Message from the heart

Graeme Gale, with sons David and Kevin (right) has had a life-saving heart procedure and says men...
Graeme Gale, with sons David and Kevin (right) has had a life-saving heart procedure and says men need to get serious about their own health. Photo by Stephen Jaquiery.

Gallows humour isn't in short supply around the Helicopters Otago base since kingpin Graeme Gale was rushed to hospital in the middle of the night.

''What's it like photographing a dead man?'' the rescue pilot asked cheerfully yesterday at the hangar on the Taieri.

The 60-year-old says he feels fine two weeks after an emergency stent was inserted to open up a narrowed artery which had left him fighting to breathe at 2am. But while the gruff humour and colourful language remain the same, the sharp eyes which have guided the Otago Regional Rescue Helicopter on hundreds of medical mercy dashes are looking at life from a fresh perspective.

''My father dropped dead from a massive coronary at the age of 56. I got a second chance. I was extremely lucky.''

As wake-up calls go, having a heart attack 44 years to the day since his father's sudden death was pretty hard to ignore.

But even as he was being driven to hospital, the lean, healthy, ''bulletproof'' father of three was refusing to acknowledge the seriousness of the situation.

''I was still in denial. I'm thinking, `This isn't happening to me. That's what guys do. And we're really, really good at it.''

The first sign that he wasn't bulletproof was breathlessness as he was working with his chainsaw on Queen's Birthday Sunday.

His wife, Ros, asked him if he was alright and he said he was, despite feeling some chest tightness.

''I ended up not finishing what I was doing. I looked at the chainsaw and I couldn't even think about picking it up to carry it back. No man leaves his chainsaw out, does he? But the pain went away again.''

What did you tell Ros?

''You don't tell your missus things like that, do you? I told her nothing.''

Woken by breathlessness and chest pains at 1am, he shrugged it off. Half an hour later, the symptoms returned.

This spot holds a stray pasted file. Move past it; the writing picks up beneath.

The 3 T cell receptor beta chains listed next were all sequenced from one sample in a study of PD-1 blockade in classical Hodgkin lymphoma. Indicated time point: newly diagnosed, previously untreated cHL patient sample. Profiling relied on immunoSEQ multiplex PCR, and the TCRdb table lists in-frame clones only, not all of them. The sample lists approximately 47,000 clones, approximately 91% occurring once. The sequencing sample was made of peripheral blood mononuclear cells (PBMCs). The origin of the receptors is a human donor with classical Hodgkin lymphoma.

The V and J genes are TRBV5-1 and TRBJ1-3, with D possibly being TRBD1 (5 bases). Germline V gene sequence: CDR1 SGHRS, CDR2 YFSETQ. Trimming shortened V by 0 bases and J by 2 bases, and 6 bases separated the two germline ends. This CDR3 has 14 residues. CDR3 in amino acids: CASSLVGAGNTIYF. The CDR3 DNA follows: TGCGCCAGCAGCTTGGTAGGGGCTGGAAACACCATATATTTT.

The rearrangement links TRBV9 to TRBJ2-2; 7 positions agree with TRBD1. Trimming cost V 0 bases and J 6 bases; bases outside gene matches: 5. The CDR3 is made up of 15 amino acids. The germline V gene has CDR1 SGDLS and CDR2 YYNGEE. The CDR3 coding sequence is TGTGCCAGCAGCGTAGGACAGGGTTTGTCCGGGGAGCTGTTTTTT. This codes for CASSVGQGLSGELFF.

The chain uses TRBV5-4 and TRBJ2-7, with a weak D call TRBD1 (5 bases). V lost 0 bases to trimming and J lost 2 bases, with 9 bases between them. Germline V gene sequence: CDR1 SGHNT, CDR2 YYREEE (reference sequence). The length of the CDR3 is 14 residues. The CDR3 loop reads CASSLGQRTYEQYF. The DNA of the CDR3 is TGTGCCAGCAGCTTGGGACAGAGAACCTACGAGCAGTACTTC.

''At that stage I thought, `I am in trouble.' And, of course, that was the first Ros heard about it.''

Once he was in the coronary care unit, it turned out to be a quick procedure to insert a stent and he was home later the same day.

Full of praise for the ''world-class'' care he received, he stresses he was lucky and not all cases would be so straightforward.

But he says what is straightforward is the need for men to listen to their bodies - and their families - and sort out their attitudes to health. The timing of his message could not be better, coming in Men's Health Week, which finishes tomorrow.

Despite a family history of heart problems - his mother also died of a heart attack, in her early 70s - Mr Gale never considered he was at risk.

He'd passed regular medical tests for his pilot's licence and had transported so many cardiac patients he thought he knew a thing or two about chest pain symptoms. ''But the chest pain wasn't what I expected. It's not like you've just hit your thumb with a hammer.''

Subject to passing the medical tests, he plans to return to flying after the compulsory stand-down period. In the meantime, first on his radar are two guys he sees every day - his sons Dave (40) and Kevin (36), both of whom smoke.

Kevin says the ''old man'' has been hammering him harder than ever to give up the fags but admits he's a classic case of a guy in denial.

''I never thought about it [the family history of heart problems]. It wasn't happening to me. It still isn't happening to me.''

Dunedin Hospital cardiologist Tim Glenie said men could take several key steps to protect their heart health. Number one was giving up smoking.

Next on the list was regular contact with their GP. The doctor could run routine screening tests and check family history and other factors against a risk profile. And perhaps most important was the need to act when symptoms appeared.

''If you're getting breathlessness, go and see your GP. If you have chest pain, you need to call an ambulance.''

Graeme Gale is a 100% convert to this way of thinking.

''Health is fragile, and I see it on a daily basis. I see a lot of tragedy. I see a lot of trauma. Some of it's through no fault of your own, but some of it's stuff you can control.

''It's been a wake-up call and when I think back on it I reckon I had my toes right over the edge of the pit. It wouldn't have taken much and it could have been a totally different outcome.''

His message to others?

''If you've got chest pain don't bugger around. Ring 111.''

- Sean Flaherty. 




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